Have you come across any headline in the news lately about the monkeypox disease?
Perhaps, you may be guessing if there is any link between the coronavirus and the monkeypox virus.
The Nigeria Centre for Disease Control (NCDC) reported 15 confirmed cases of this disease in Nigeria, with 59 suspected cases of which most cases are in Delta, Bayelsa, Rivers, and Lagos.
This happened within few days after a Nigerian traveler in the United States was hospitalized with the disease.
The NCDC Director-General, Dr. Chikwe Ihekweazu, revealed the information on Tuesday 20th of July, in Abuja.
But how serious is this disease? and is there a chance that it will lead to another wide-scale outbreak?
Here’s everything you need to know about the viral disease:
Table of Contents
- What is monkeypox?
- What does it look like?
- Where did monkeypox come from?
- How does it spread?
- What are the signs and symptoms of monkeypox?
- How is it diagnosed?
- Is monkeypox treatable?
- Can it cause any complications?
- Is there a vaccine for monkeypox?
- How can it be prevented?
What is monkeypox?
Monkeypox is a viral infection that is passed down from animals to human beings.
It occurs rarely, particularly in rural areas in Central and West African settlements near tropical rainforests.
What does the disease look like?
Where did the virus come from?
In 1958, two outbreaks of pox-like disease occurred in colonies of monkeys kept for research in Denmark, giving rise to the name “monkeypox.”
In the Democratic Republic of Congo, the first human case of monkeypox was discovered in 1970.
Since then, tiny outbreaks of less than a dozen persons have occurred in a number of African, Western, and Asian countries.
The last time monkeypox cases were documented in Nigeria was in the 1970s, until 2017 which was West Africa’s greatest recorded outbreak to yet.
How does the disease spread?
Viruses are transmitted mostly through animal to animal transmission and human to human transmission.
Animal to human transmission of monkeypox includes:
- Being scratched or bitten by a monkeypox-infected animal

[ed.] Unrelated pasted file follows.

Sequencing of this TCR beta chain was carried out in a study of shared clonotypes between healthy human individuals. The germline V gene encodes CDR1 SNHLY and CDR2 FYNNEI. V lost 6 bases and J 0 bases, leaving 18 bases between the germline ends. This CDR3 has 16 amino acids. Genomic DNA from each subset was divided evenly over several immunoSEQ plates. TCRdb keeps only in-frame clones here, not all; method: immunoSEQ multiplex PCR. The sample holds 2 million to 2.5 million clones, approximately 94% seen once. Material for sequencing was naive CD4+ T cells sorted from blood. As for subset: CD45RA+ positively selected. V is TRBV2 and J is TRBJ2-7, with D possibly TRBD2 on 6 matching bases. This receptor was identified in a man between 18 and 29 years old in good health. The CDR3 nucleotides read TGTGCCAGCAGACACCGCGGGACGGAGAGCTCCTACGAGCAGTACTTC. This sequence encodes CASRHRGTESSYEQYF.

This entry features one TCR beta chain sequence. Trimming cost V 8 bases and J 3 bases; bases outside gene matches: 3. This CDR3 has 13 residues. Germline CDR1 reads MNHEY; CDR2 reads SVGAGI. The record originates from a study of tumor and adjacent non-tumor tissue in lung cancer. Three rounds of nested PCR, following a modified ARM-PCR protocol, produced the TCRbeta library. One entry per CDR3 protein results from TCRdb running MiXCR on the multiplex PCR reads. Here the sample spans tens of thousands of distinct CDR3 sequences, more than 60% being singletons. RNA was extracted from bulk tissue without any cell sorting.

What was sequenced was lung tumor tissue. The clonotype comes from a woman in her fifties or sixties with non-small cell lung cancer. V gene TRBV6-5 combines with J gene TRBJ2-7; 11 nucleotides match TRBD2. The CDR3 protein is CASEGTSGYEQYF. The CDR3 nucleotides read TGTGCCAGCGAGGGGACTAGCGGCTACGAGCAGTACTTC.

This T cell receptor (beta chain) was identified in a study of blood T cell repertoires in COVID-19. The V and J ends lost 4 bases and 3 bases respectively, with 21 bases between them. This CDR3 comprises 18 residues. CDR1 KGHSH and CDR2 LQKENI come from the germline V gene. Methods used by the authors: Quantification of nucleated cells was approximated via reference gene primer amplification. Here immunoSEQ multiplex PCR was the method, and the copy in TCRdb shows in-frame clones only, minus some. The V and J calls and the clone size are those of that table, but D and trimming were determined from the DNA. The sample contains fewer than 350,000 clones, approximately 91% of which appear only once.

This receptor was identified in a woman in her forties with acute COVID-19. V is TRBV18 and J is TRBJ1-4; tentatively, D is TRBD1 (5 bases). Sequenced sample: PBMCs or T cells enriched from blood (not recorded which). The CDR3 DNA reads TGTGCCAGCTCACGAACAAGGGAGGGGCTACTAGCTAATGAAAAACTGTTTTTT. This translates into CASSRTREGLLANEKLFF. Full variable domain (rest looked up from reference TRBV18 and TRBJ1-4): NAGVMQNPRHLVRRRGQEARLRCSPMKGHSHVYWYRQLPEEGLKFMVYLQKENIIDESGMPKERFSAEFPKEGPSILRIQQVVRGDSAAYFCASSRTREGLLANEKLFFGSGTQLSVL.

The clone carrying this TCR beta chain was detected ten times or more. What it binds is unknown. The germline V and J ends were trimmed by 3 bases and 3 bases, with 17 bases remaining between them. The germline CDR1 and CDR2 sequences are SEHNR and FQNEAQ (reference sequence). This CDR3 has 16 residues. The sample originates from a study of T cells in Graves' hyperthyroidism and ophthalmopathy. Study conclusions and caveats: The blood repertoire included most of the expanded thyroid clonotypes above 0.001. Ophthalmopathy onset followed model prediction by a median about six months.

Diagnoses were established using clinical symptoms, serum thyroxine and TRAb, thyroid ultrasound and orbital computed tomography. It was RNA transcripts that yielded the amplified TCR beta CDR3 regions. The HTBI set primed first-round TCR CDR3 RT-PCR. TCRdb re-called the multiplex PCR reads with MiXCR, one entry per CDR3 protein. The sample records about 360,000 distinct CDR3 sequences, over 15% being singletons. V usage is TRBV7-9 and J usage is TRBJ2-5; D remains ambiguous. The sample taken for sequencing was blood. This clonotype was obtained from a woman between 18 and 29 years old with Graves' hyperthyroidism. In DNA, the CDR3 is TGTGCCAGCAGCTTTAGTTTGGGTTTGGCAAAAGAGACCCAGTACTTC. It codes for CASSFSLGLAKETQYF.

- Exposure to the virus while preparing the infected animal for food
- Eating poorly cooked bushmeat
Human to human transmission of monkeypox includes:
- Inhaling droplets of the virus expelled by someone showing symptoms of the disease
- Touching the eyes, mouth, and nose with hands that have been contaminated with the monkeypox virus.
- People can get the virus on their hands when they come in contact with an infected person’s body fluid such as saliva, blood or urine.
What are the signs and symptoms?
After the monkeypox virus enters the body, it normally takes 6 to 16 days before signs and symptoms will start showing, although it can make happen within 5 to 21 days.
During this time, infected people can still spread the virus.
When it is time for the symptoms to become noticeable, the first 5 days are characterized by fever, swelling of lymph nodes (lymphadenopathy), back pain, intense headache, muscle ache(myalgia), and lack of energy (severe asthenia).
How is it diagnosed?
Monkeypox symptoms are similar to some clinical conditions such as measles, syphilis, chickenpox, and allergies from certain medications.
As a result, a test must be done to confirm a suspected case.
The most preferred test to diagnose this disease is called polymerase chain reaction (PCR) because it’s sensitive to the virus and accurately detects it.
It is carried out by taking samples from the wounds/rash created by the infection process.
Is monkeypox treatable?
This infection does not have a specific treatment at this time.
Those who are affected are treated as their symptoms appear, and their condition is closely monitored.
Can monkeypox cause any complications?
Yes, it can cause complications such as inflammation of the brain (encephalitis) and bronchopneumonia
(infection of the lungs).
Another complication it may cause is what is called secondary infection.
Secondary infection occurs when an infected person’s immunity becomes too weak to fight diseases that ordinarily would have been prevented if the person was healthy.
1 in 10 children of those infected with this virus usually dies, with the majority of deaths happening in children under the age of ten.
Is there a vaccine for this disease?
A study carried out using the vaccinia vaccine was proven to be 85% efficient in preventing monkeypox and was useful in eradicating smallpox globally decades ago.
As a result, past smallpox vaccination in childhood may result in a milder illness in kids.
The original (first-generation) smallpox vaccines, on the other hand, are no longer available to the general population.
In 2019, a newer vaccinia-based vaccination for the protection of smallpox and monkeypox was licensed, but it is still not readily accessible to the public sector.
How can monkeypox be prevented?
Several steps may be taken to avoid infection with the deadly virus:
- Avoid coming into touch with animals that may be infected with the virus (including animals that are sick or that have been found dead in areas where monkeypox occurs).
- Avoid touching any things that have come into contact with a sick animal, such as bed sheets.
- Seek medical care when you or a family member falls ill.
- Use a face mask in crowded areas.
- Sanitize or wash hands after coming in contact with animals, raw meat and people.